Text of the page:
Sauerbraten – NY Times Dec 1961

Roll out the barrel, and put on the polka records, it’s time for some pickled roast meat! Sauerbraten is a very common – some say the most well known – German dish, literally meaning pickled roasted meat. Although it varies from region to region, in essence, it’s pot roast that has been marinaded in a vinegary marinade prior to cooking. While beef roast is the most common and accepted cut of meat, others can be used, and some say it is traditionally a cut of horse that was originally used. (That’s way back in history, Caesar or Charlemange’s time, don’t worry!) The marinade helps to tenderize the meat, as it is usually a tougher cut of meat used. Some come out with thick gravy, and it is almost always served with potato dumplings and red cabbage. Since I can’t stand even the thought of red cabbage, I’d probably substitute sauerkraut which is somehow more appealing. I know, I’m weird. You can also serve potato pancakes, but apparently these are popular in only a very small part of Germany.

Serve with strong warm beer for the full German effect.

Sauerbraten – NY Times Dec 1961

(Make a marinade of:)

1 c red wine vinegar

1/2 bottle red wine

10 peppercorns

1 tsp salt

1 bay leaf

6 cloves

2 cloves garlic

2 strips lemon rind

1 onion cut in half

1/4 tsp nutmeg

3 celery stalks (cut)

2 finely cut carrots

3 sprigs parsley

Six pound beef roast (round)

Refrigerate 3 days turning occasionally. Remove meat, dry. Brown meat well on all sides – may take nearly an hour. Pour off excess fat. Add 1 c beef stock. Cover closely and cook over low heat 3 1/2 hours. Meanwhile put the marinade in a kettle and keep it hot, adding some (missing word here) to kettle as needed, and also add a little more beef stock from time to time. About 30 min before meat is done, add all the marinade. Remove meat to platter. Thicken gravy with cornstarch mixed with water. Serve with:

Kartoffelklosse (Potato Dumplings)

6 med potatoes

2 eggs

1 1/2 tsp salt

1/2 c flour

1 slice bread, cut in 1/4″ cubes

2 tbsp butter }

1/4 c dry bread crumbs } use for topping

1/4 c chopped parsley }

Boil potatoes – chill well – peel – rinse. Add eggs, salt & flour. Saute bread cubes in butter. Enclose with potato mixture, making 1″ balls. Roll in flour. Drop into boiling salted water a few at a time. Cook 4 min. After they rise to surface, drain & put into serving dish.

9 thoughts on “Sauerbraten – NY Times Dec 1961

  1. This one doesn’t sound so bad…just time consuming! In reading the recipe card, I don’t actually think there is a missing word. I think you are supposed to keep it hot and a bit as needed to the meat to keep it moist. Apparently adding cold marinade would be bad. The confusing part is the kettle reference twice. Since you add all the marinade back in at the end, it makes since to add it in bits while cooking. I just really want know what would happen if I didn’t keep it hot.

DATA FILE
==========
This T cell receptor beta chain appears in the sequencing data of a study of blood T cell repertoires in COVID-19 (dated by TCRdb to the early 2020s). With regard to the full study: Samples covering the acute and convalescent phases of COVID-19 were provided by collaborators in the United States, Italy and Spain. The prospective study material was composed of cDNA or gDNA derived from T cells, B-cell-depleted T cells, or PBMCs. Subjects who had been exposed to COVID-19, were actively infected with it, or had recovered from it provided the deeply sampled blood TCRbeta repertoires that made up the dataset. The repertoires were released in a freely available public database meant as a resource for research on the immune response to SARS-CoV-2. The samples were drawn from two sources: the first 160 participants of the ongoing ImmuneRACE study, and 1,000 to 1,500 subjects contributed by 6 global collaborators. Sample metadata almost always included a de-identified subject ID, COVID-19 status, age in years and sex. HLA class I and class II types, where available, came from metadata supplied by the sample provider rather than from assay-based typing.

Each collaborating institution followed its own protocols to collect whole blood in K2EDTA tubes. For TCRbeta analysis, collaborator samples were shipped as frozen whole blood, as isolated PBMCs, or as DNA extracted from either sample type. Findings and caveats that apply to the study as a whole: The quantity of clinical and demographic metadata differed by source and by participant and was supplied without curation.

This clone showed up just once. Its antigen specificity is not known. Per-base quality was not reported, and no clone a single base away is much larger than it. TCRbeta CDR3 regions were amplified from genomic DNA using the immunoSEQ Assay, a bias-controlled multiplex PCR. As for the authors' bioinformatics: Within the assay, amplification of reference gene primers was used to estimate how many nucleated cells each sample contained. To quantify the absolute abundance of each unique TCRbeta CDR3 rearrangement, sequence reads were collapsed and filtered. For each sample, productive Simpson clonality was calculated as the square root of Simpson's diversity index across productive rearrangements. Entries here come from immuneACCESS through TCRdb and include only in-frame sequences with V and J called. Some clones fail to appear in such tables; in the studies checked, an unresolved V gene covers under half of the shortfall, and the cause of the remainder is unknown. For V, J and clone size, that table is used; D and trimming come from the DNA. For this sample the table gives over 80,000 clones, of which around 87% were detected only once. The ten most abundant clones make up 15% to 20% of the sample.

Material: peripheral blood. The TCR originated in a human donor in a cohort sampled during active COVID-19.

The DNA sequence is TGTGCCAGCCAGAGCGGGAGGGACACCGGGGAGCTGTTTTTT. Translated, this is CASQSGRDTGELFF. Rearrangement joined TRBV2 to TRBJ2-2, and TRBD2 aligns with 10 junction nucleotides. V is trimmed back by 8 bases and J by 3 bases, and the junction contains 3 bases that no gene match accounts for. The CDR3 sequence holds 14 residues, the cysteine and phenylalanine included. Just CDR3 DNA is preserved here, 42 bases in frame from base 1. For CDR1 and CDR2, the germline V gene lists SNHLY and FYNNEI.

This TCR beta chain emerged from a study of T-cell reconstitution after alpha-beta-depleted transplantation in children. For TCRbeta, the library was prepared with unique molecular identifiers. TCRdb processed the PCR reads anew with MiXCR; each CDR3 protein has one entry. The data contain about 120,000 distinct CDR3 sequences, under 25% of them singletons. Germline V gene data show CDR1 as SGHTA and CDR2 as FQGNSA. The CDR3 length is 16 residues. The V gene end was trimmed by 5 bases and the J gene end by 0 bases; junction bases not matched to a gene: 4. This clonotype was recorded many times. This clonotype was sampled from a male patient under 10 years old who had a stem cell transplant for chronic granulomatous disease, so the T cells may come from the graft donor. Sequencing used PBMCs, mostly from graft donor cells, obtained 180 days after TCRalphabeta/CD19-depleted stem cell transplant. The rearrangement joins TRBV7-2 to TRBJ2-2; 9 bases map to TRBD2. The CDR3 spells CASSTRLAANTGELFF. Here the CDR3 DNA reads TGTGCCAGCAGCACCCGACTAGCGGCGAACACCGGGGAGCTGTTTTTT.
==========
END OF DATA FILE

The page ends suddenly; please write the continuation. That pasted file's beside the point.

• I suspect that if you were to add cool or cold marinade to the cooking roast it would dip the temp of the meat. By keeping the marinade hot you will keep the meat at a consistent temperature.


  2. I agree, there is no word missing. The roast would have a tendency to dry out after a length of time, and more liquid should be added. Keeping the marinade hot (I assume) would mean the when adding the temperature of the meat would not cool off. I think this too could be done in a crock pot, and I’d probably add most of the marinade and adjust the liquid level at the end. Also there are too many ingredients and I would never make it. Five or six ingredients is now my limit.


  3. This is quite late for a comment – but this seems to be quite similar to a recipe I’ve been looking for from the 1970s found in the NYT International Cookbook. I remember red wine vinegar, red wine and beef stock and no gingersnaps – the sauce was thickened with cornstarch.

    I also agree there is no missing word – although I remember getting tired of adding the marinade little by little and adding it all at once, along with the beef stock. I also remember straining the stock before making the sauce. I don’t recall it taking an hour to brown the meat.

    Thanks so much for posting this recipe – my parents, now in their late 80s, asked me yesterday to make this for them. It’s a great recipe!!


  4. ok, when my mom made this, we loved it. she would slice the onions and use half & half vinegar and water with spices for the marinade. and you do have to turn the meat over twice a day. she always bought a “rump roast” and after browning we would add the liquid but not the solids from the marinade. if adding wine you could use the opportunity to deglaze before that step. we would use the pressure cooker to make chunky applesauce with stick cinnamon cooked in it. cook till “pulled pork” kind of tender! then we would add a whole mess of sliced onions and carrots and little red potatoes and cook till they were fork tender. The little potatoes were really for dad ’cause all us kids wanted mashed. brussel sprouts was what she liked to serve with this and she thickened the stock with cornstarch and water. I know we always re-seasoned with fresh spices before actually cooking the pot roast and that may help you the next time you may try this.


  5. the recipe sounds DELISCIOUS, I am going to try it soon. The comments are helpful. In the handwritten recipe for the dumplings it says: “boil potatoes, chill well, peel, RICE” (not RINSE as you stated)


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